"Asma Charif and Bouchra Berrady about Women's Empowerment and Gender-responsive Prevention in Morocco" herunterladen als:
Interview with Asma Charif and Bouchra Berrady, Institut Mohammed VI pour la formation des Imams Morchidines et Morchidates, Rabat, Morocco
This interview was conducted during the conference "Glocal Islamism 2019 - Phenomena, Interdependencies, Prevention”.
The full documentation is available under: Interner Link: www.bpb.de/glocalislamism_en
This publication does not constitute an expression of the views of the Federal Agency for Civic Education. Responsibility for the content lies with the interview partner. Please refer to our further print and online publications as well as to our event calendar. There, further reading and other supplementary materials on the subject, as well as diverging arguments and perspectives, are offered.
Conceptualisation Interview with “The Morchidats”
“Glocal Islamism 2019 – Phenomena, Interdependencies, Prevention” Conference
“I think only we women can relate to what other women are dealing with.” This one sentence uttered by Karima in Rosa Rogers’ documentary Casablanca Calling pinpoints the unique aspect that renders her daily work so important for her and her community.
Since 2009, she has been working as one of 600 female Morchidats in Morocco. Teaching a moderate Islam that focuses on kindness, fairness and tolerance is both her mission and passion. While she spends most of her time working in schools and mosques, other Morchidats visit boarding schools, orphanages, prisons and even venture out to the fields of rural regions. They tend to and counsel mainly women and girls facing a multitude of challenges ranging from family issues to bereavements and everyday problems. All Morchidats share the conviction that solutions to these problems go hand in hand with spreading a tolerant Islam that counters the cultural traditions justified for decades by religious rules.
Female Muslim scholars like the Morchidats in Morocco are a fairly new phenomenon and set the Kingdom apart from other Arab States. In 2006, the Institut Mohammed VI Pour La Formation Des Imams, Morchidines, et Morchidates, which is under the Moroccan Ministry for Islamic Affairs, opened its doors to women too. The free one-year training course for both women and men not only provides in-depth knowledge of Islam but also covers other topics like politics or psychology. Requirements for admission to the programme include a finished Bachelor’s degree, passing a test and being able to recite half of the Quran off by heart. There are approximately 250 participants in each cohort, with an even balance between female and male scholars.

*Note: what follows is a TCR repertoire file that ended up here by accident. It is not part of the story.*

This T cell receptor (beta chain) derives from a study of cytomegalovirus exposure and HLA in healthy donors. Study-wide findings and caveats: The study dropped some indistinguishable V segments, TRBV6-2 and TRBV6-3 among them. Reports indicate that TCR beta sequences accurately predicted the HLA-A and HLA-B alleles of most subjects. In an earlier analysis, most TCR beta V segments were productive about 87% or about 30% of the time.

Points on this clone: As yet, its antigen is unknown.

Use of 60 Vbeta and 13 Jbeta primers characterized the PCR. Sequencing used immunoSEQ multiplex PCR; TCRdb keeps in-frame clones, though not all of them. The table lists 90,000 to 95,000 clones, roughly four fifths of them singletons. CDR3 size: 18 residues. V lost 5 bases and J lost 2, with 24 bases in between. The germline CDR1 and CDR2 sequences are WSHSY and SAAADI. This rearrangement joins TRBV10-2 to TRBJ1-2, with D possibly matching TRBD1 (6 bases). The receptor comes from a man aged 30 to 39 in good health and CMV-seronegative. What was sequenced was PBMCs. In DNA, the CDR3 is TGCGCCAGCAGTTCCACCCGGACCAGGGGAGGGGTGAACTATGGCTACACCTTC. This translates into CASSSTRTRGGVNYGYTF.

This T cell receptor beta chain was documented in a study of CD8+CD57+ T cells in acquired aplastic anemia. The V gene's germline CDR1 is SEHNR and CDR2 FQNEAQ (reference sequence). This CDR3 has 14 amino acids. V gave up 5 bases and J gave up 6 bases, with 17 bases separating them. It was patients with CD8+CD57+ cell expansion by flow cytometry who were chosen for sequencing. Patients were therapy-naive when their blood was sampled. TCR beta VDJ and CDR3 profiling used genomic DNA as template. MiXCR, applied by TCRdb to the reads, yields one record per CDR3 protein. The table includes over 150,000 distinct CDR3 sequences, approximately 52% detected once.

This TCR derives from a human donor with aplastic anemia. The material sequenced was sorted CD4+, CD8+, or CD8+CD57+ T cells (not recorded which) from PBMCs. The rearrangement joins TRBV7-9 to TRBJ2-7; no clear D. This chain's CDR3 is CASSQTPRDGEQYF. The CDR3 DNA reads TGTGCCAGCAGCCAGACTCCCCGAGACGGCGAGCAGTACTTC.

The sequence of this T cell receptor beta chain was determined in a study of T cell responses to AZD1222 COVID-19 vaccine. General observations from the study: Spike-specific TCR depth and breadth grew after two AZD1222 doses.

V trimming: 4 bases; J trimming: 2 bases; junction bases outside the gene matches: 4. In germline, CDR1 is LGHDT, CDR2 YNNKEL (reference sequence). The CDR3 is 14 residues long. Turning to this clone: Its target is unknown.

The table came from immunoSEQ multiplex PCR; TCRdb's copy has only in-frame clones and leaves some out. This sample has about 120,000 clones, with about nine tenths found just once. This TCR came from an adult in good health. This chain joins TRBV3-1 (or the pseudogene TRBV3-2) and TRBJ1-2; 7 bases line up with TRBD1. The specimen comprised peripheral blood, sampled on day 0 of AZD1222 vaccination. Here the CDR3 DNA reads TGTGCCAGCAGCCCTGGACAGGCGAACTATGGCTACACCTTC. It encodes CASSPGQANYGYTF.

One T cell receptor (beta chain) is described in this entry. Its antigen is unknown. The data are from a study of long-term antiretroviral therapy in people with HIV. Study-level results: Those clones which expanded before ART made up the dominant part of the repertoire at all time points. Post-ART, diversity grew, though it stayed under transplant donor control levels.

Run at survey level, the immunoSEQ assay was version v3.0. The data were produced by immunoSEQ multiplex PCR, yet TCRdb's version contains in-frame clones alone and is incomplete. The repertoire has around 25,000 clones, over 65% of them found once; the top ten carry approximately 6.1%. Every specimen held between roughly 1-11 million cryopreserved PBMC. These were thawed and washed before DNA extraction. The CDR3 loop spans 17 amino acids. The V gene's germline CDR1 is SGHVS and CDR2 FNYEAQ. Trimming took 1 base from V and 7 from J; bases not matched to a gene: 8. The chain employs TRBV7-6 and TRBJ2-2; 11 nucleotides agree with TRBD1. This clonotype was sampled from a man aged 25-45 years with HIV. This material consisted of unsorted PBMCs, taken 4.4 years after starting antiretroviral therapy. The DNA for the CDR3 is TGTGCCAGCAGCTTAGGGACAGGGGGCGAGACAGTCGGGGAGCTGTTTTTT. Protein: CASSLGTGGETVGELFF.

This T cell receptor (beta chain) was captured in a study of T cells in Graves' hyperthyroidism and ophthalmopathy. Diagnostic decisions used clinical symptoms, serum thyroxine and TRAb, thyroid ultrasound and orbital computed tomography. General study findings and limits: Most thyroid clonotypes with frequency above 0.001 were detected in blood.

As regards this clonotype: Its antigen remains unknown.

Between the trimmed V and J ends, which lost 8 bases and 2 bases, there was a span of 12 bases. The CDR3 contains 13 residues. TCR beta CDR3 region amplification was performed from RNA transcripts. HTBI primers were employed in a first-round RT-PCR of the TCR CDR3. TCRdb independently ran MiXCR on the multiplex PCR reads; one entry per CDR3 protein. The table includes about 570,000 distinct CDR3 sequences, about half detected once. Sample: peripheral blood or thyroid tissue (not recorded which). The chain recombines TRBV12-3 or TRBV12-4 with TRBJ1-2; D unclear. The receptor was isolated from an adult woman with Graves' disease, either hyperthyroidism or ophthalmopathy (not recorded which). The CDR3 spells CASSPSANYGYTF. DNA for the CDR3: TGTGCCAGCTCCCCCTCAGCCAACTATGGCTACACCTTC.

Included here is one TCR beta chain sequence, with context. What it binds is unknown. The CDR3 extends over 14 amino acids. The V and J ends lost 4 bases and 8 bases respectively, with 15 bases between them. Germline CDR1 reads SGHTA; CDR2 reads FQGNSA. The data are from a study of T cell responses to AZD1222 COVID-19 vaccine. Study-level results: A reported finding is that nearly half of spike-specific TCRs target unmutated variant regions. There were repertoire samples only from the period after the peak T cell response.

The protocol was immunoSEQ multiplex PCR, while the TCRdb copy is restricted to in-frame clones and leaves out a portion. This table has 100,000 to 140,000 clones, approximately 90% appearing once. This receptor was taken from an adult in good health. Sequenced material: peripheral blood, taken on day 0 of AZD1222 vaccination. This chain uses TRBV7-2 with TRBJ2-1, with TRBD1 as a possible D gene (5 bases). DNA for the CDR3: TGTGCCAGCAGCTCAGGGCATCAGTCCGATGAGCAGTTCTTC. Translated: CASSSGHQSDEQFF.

Opening Islamic studies to women was part of the Kingdom’s reaction to the devastating suicide bombings in Casablanca in May 2003, which claimed the lives of 45 people. Since then, the Morchidats and others have been spreading a tolerant interpretation of Islam in order to counter other forms prone to radicalisation. Morocco consequently became the first Muslim country with women as religious leaders. This not only provided added value for the fight against radicalisation and the spreading of a balanced interpretation of Islam but also fostered equality for women in Morocco’s society. After overcoming initial challenges concerning their acceptance in society, Morocco’s women have garnered a strong voice from participating in social discussions that they still use to underline the importance of educating women and girls and to fight against child marriages. Their work strongly benefits from the decisive leadership of King Mohammed VI, who actively promoted the inclusion of female scholars. His family claims to be directly descended from the Prophet Mohammed and therefore enjoys both political and religious authority with the almost exclusively Sunni population of Morocco. In March 2019 during the visit of Pope Francis, Mohammed VI once again emphasised that “to tackle radicalism, the solution is neither military nor financial. That solution has but one name: Education”. The Morchidats combine their daily work of religious education with social work, visit deprived areas, provide active counselling tailored to national and social contexts and have therefore been a substantial part of the aforementioned solution since 2006.
Cinematography and editing: Musebox Videoproduktion & Rami Hamze<br> Interview: Samy Charchira
Spieldauer: 17 Min.
hrsg. von: Federal Agency for Civic Education